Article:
2
  • 1
    I managed to do it not from the image bash but with the command: docker exec -it postgres-demo psql -U postgres -d conference_app -f /var/lib/my_data/insert_data.sql
    – Yaron
    Commented Feb 13, 2020 at 9:50
  • 8
    I used it like this: environment: PGUSER: postgres and it worked for me. Commented Dec 21, 2022 at 20:55
39

I specified user: postgres for the service in docker-compose file. Then deleted the existing container to re-spin it with the next docker-compose up execution. Container came up with the user "postgres", so you just need psql -l from there onwards(don't need -U flag)

This was my docker-compose file

version: '3.1'
services:
  db:
    image: postgres:12.6-alpine
    restart: always
    container_name: postgres12_6
    user: postgres
    environment:
      - "POSTGRES_PASSWORD=postgres"
      - "ES_JAVA_OPTS=-Xms1024m -Xmx3072m"
    networks:
      - esnet
  adminer:
    image: adminer
    restart: always
    ports:
      - 8080:8080

networks:
  esnet:
1
  • 1
    This solution seems to be the most simple to understand . Thanks! Commented Jul 27, 2021 at 12:23
28

If you also specify a database other than the default you should also include this in the pg_ready cmd eg:

    healthcheck:
      test: ["CMD-SHELL", "pg_isready -d db-name -U db-user"]

In the above snippet my db name is db-name and using a user db-user. I needed to specify this despite also setting the POSTGRES_DB & POSTGRES_USER env vars.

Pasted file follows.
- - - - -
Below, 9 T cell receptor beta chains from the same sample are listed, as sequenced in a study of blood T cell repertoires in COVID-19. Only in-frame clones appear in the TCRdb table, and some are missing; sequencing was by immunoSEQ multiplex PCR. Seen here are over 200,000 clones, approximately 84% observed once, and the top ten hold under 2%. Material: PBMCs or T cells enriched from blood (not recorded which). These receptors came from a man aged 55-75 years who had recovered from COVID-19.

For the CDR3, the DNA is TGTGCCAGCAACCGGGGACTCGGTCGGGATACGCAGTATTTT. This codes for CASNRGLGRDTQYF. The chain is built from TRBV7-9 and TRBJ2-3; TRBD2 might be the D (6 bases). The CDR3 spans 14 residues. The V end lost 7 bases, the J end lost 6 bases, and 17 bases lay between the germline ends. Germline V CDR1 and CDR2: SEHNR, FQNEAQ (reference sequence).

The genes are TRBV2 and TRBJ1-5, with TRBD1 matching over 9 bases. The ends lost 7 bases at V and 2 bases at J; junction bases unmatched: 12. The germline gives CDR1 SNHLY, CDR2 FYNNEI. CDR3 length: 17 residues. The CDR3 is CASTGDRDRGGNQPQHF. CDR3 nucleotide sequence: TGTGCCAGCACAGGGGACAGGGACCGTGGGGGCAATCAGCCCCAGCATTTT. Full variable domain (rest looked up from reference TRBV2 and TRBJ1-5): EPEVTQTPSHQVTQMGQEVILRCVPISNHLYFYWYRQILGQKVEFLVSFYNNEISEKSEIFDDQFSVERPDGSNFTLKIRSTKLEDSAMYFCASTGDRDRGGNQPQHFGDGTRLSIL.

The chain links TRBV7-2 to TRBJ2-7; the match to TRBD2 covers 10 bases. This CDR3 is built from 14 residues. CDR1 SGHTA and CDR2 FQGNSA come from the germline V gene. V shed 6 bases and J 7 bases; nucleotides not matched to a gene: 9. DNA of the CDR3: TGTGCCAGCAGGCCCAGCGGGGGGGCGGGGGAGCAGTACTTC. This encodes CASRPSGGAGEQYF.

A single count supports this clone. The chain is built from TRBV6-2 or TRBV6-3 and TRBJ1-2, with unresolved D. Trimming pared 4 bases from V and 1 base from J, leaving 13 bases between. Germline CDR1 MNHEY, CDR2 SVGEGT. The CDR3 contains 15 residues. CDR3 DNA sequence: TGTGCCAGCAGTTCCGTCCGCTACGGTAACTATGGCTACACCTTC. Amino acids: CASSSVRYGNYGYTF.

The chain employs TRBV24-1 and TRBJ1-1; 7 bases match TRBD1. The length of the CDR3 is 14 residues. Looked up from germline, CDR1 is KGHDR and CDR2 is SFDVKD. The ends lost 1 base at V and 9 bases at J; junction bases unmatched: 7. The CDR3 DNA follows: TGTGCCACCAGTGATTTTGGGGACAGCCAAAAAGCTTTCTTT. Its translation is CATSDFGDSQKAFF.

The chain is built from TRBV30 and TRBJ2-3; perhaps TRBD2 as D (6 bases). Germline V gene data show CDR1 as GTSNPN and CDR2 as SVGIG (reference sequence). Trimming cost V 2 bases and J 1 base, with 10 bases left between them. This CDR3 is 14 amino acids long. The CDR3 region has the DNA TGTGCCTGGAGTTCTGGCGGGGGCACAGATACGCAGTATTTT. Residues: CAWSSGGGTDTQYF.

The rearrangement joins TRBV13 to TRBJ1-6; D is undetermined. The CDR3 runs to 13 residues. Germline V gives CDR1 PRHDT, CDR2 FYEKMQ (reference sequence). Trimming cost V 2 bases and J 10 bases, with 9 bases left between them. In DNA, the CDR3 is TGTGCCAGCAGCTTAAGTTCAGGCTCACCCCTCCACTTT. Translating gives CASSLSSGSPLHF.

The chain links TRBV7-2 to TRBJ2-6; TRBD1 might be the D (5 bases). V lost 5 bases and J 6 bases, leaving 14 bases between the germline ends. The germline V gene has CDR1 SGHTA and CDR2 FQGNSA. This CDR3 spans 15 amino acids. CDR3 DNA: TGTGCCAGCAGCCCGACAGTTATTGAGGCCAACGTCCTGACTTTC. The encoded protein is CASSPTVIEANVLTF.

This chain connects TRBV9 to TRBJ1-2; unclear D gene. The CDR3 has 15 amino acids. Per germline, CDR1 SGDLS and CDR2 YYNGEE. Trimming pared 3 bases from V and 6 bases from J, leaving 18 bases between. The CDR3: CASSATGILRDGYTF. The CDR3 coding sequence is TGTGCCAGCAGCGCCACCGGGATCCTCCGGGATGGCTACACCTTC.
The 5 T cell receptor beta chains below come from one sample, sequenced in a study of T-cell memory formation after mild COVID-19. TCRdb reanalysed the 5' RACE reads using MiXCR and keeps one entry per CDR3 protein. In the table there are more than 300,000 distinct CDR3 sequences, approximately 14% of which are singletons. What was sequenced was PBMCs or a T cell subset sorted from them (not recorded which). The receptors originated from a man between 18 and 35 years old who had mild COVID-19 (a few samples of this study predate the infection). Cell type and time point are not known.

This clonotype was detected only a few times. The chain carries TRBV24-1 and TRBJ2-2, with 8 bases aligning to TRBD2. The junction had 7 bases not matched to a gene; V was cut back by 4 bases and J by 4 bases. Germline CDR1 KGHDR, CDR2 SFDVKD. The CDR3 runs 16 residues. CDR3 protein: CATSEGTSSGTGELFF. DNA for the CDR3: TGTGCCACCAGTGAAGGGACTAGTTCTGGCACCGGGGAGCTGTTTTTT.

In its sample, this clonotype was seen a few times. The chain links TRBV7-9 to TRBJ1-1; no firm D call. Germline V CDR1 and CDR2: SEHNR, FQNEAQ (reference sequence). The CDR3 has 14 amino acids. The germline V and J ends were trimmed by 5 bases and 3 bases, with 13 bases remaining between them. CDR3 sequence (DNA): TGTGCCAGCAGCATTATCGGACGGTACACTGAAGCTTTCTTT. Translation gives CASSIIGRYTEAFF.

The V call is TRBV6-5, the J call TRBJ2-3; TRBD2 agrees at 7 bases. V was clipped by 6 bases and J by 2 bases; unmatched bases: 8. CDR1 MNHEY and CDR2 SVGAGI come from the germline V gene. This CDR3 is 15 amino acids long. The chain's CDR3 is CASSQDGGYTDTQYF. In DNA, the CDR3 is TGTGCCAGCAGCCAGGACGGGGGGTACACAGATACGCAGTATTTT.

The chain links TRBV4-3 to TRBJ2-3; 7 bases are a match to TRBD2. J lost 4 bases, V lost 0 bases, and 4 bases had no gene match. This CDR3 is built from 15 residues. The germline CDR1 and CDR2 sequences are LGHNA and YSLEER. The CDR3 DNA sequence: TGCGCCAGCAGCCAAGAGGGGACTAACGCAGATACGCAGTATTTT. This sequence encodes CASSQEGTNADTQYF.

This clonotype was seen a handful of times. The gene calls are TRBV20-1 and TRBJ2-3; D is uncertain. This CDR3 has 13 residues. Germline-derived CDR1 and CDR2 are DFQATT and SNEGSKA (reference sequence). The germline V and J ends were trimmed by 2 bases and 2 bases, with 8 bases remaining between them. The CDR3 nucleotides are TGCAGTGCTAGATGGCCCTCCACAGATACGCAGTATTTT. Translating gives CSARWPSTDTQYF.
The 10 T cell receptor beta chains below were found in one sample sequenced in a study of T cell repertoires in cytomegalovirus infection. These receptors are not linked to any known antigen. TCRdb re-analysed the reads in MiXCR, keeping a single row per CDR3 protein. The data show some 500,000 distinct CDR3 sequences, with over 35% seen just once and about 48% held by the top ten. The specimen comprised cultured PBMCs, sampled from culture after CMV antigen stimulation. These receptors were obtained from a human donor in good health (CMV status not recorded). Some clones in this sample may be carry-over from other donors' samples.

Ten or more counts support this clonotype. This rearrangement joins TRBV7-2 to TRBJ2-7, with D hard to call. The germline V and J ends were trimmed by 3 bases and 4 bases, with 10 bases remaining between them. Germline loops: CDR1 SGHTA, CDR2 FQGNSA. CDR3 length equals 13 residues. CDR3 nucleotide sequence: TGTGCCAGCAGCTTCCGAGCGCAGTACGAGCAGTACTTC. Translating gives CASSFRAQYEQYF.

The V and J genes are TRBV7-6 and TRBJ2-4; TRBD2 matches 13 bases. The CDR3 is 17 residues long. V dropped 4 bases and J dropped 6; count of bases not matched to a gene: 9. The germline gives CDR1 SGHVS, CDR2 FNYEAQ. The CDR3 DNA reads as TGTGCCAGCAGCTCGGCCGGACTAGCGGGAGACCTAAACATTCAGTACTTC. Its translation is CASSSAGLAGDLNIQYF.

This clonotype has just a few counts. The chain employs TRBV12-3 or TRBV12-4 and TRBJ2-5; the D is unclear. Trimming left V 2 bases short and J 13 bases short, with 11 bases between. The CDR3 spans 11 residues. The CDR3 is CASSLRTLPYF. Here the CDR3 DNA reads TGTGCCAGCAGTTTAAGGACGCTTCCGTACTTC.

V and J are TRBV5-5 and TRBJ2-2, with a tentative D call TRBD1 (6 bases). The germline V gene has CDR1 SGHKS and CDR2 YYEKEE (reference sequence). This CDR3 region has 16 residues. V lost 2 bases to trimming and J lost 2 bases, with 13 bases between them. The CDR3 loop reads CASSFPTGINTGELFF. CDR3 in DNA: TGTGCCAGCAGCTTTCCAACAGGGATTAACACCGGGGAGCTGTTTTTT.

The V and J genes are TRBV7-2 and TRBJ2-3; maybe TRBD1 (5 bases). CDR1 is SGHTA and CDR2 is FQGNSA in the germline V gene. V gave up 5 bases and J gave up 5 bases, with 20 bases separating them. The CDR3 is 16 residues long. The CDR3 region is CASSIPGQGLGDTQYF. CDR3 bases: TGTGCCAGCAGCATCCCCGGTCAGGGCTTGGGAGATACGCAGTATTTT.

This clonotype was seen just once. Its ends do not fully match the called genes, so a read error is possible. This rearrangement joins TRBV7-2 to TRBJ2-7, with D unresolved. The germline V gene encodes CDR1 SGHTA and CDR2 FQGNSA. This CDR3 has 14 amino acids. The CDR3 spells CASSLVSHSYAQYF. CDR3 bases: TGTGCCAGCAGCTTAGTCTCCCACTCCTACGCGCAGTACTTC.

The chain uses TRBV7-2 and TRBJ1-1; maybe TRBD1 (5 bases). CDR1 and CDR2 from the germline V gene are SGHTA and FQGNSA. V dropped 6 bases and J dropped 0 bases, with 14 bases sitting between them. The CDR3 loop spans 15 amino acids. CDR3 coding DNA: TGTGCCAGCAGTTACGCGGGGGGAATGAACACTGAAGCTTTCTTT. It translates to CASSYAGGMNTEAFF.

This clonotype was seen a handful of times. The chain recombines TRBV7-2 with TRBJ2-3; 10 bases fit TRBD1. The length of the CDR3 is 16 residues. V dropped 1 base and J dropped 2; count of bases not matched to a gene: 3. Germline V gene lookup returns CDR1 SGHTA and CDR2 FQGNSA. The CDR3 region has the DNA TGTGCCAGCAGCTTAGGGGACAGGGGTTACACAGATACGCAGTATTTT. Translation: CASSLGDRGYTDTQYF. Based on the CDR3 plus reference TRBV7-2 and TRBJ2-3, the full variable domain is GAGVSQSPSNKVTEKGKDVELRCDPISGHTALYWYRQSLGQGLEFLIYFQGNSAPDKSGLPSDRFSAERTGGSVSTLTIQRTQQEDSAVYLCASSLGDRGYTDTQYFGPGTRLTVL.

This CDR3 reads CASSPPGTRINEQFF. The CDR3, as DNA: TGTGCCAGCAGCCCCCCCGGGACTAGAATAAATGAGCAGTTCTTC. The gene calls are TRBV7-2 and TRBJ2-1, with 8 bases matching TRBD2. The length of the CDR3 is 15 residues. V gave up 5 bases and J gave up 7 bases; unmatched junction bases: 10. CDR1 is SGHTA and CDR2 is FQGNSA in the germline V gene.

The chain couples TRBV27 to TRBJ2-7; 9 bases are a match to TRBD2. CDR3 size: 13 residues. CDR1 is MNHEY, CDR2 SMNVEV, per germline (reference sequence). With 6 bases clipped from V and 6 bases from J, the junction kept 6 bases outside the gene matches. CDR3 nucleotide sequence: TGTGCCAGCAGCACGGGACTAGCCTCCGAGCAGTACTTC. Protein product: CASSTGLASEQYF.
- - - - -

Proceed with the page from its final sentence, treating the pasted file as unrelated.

18

The container assumes that you are trying to connect to db with root user(current user) since you dont specify the user and database name on docker exec.

Following should work:

docker exec -it <container_id/container_name> psql -U <user_name> <database_name>
docker exec -it d47056217a97 psql -U postgres conference_app
1
  • I had a custom username set but when I called: docker exec -it postgres psql -U <custom_username> I was getting the error: psql: error: connection to server on socket "/var/run/postgresql/.s.PGSQL.5432" failed: FATAL: database "<custom_username>" does not exist Once I specified the <database_name> it worked!
    – omranK
    Commented Mar 19 at 17:10
13

As richyen answers, you need to set the PGUSER environment variable, even if you have already set the POSTGRES_USER variable. This is simply because psql and pg_isready are two different (although related) programs which have different logic of environment lookup (one looks for POSTGRES_USER, the other one – for PGUSER).